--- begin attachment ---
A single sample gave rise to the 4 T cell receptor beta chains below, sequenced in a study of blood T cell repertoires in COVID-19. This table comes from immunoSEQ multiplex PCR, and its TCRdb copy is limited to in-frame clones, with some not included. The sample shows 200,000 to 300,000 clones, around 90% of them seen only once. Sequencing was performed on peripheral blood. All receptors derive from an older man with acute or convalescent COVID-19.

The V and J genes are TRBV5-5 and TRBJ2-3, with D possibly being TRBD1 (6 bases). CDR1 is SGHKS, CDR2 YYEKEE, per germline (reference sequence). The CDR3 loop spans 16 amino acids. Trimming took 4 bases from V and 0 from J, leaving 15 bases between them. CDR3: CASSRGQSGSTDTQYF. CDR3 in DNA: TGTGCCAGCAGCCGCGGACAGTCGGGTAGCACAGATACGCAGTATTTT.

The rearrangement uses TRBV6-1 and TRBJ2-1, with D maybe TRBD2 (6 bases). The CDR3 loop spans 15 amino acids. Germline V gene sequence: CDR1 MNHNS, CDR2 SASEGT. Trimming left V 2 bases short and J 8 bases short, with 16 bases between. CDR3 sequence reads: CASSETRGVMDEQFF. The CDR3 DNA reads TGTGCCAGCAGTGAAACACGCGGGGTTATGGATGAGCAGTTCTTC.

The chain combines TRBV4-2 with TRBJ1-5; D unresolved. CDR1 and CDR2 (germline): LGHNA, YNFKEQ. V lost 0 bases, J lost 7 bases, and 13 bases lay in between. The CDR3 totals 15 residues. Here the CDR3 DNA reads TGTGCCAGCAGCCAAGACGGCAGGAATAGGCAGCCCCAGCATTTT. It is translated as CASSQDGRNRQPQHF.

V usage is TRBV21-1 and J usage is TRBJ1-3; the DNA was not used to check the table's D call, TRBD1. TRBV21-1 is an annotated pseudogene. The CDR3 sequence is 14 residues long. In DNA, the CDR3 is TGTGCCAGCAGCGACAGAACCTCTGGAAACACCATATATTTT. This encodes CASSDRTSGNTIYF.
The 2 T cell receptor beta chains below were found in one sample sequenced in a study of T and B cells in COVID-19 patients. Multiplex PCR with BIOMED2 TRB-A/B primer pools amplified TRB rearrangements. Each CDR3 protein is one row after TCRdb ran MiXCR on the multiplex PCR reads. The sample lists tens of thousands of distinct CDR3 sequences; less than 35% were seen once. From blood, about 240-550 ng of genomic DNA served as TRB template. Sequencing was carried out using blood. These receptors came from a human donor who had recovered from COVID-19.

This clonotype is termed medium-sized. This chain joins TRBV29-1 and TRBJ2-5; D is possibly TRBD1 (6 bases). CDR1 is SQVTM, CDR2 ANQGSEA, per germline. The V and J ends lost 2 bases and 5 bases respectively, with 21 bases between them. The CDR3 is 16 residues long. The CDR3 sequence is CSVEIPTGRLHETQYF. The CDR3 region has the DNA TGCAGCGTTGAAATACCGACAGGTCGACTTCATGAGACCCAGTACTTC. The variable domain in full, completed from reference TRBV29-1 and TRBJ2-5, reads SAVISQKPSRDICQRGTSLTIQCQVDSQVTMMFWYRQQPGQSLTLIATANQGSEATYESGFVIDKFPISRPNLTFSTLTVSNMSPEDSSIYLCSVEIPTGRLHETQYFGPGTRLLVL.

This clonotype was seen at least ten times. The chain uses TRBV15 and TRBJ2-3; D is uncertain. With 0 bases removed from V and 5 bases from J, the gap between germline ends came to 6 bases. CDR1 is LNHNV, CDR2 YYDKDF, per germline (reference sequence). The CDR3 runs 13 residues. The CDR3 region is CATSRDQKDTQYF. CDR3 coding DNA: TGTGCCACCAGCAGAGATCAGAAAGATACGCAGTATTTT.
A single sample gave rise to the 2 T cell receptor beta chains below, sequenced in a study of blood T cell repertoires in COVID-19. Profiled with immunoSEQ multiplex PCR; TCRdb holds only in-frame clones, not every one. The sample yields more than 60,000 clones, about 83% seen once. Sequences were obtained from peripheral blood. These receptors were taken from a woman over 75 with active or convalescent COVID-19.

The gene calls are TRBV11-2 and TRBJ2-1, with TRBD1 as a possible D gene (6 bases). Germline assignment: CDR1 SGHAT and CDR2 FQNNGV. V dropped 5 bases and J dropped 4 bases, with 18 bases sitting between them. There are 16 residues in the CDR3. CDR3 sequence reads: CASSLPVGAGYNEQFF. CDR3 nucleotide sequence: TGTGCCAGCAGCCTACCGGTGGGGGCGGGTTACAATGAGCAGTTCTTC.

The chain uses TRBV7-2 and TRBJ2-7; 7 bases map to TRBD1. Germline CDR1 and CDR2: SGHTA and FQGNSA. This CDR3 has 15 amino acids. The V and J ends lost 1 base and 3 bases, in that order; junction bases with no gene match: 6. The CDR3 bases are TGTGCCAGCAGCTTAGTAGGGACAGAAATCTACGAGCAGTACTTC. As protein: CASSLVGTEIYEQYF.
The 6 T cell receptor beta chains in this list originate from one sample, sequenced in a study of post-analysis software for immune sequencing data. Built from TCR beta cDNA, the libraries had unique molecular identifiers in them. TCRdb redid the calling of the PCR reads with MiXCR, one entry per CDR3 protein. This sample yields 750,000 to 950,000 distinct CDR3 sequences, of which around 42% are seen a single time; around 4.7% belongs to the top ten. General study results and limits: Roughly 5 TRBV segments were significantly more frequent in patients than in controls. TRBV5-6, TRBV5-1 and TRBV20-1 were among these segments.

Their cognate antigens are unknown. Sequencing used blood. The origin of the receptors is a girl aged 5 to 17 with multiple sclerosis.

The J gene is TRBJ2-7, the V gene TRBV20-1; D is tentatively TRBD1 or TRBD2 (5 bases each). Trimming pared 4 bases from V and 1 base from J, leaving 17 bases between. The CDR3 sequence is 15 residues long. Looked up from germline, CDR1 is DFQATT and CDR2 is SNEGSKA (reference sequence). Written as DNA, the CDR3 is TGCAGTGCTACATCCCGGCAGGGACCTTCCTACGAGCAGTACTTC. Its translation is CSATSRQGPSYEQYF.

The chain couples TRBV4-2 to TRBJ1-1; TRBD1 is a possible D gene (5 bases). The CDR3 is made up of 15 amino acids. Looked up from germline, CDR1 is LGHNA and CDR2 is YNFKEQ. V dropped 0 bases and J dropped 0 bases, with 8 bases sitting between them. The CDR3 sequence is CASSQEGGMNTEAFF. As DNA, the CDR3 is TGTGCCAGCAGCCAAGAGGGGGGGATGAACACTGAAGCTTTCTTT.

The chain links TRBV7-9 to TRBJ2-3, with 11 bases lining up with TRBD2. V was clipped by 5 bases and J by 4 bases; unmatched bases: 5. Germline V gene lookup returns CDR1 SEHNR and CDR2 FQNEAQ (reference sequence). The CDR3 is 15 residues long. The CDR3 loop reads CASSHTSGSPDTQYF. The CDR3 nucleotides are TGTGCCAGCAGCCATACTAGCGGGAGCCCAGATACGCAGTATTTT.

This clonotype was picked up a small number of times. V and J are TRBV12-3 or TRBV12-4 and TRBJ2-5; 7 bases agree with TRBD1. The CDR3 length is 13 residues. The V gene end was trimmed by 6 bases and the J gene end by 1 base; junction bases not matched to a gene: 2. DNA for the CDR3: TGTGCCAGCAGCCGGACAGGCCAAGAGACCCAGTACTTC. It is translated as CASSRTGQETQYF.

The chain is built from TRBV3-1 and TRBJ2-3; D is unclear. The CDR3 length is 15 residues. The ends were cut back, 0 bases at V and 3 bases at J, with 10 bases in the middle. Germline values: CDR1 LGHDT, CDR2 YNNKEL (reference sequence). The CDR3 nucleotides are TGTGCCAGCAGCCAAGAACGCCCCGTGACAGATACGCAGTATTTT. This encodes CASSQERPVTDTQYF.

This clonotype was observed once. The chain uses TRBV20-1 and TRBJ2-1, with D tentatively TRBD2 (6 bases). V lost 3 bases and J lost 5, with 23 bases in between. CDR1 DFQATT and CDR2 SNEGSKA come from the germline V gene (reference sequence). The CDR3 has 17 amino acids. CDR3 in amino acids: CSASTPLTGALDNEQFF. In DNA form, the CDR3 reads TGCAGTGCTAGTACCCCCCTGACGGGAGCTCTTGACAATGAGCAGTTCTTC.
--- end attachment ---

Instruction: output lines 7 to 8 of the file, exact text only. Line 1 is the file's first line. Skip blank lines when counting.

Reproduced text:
This clonotype is termed medium-sized. This chain joins TRBV29-1 and TRBJ2-5; D is possibly TRBD1 (6 bases). CDR1 is SQVTM, CDR2 ANQGSEA, per germline. The V and J ends lost 2 bases and 5 bases respectively, with 21 bases between them. The CDR3 is 16 residues long. The CDR3 sequence is CSVEIPTGRLHETQYF. The CDR3 region has the DNA TGCAGCGTTGAAATACCGACAGGTCGACTTCATGAGACCCAGTACTTC. The variable domain in full, completed from reference TRBV29-1 and TRBJ2-5, reads SAVISQKPSRDICQRGTSLTIQCQVDSQVTMMFWYRQQPGQSLTLIATANQGSEATYESGFVIDKFPISRPNLTFSTLTVSNMSPEDSSIYLCSVEIPTGRLHETQYFGPGTRLLVL.

This clonotype was seen at least ten times. The chain uses TRBV15 and TRBJ2-3; D is uncertain. With 0 bases removed from V and 5 bases from J, the gap between germline ends came to 6 bases. CDR1 is LNHNV, CDR2 YYDKDF, per germline (reference sequence). The CDR3 runs 13 residues. The CDR3 region is CATSRDQKDTQYF. CDR3 coding DNA: TGTGCCACCAGCAGAGATCAGAAAGATACGCAGTATTTT.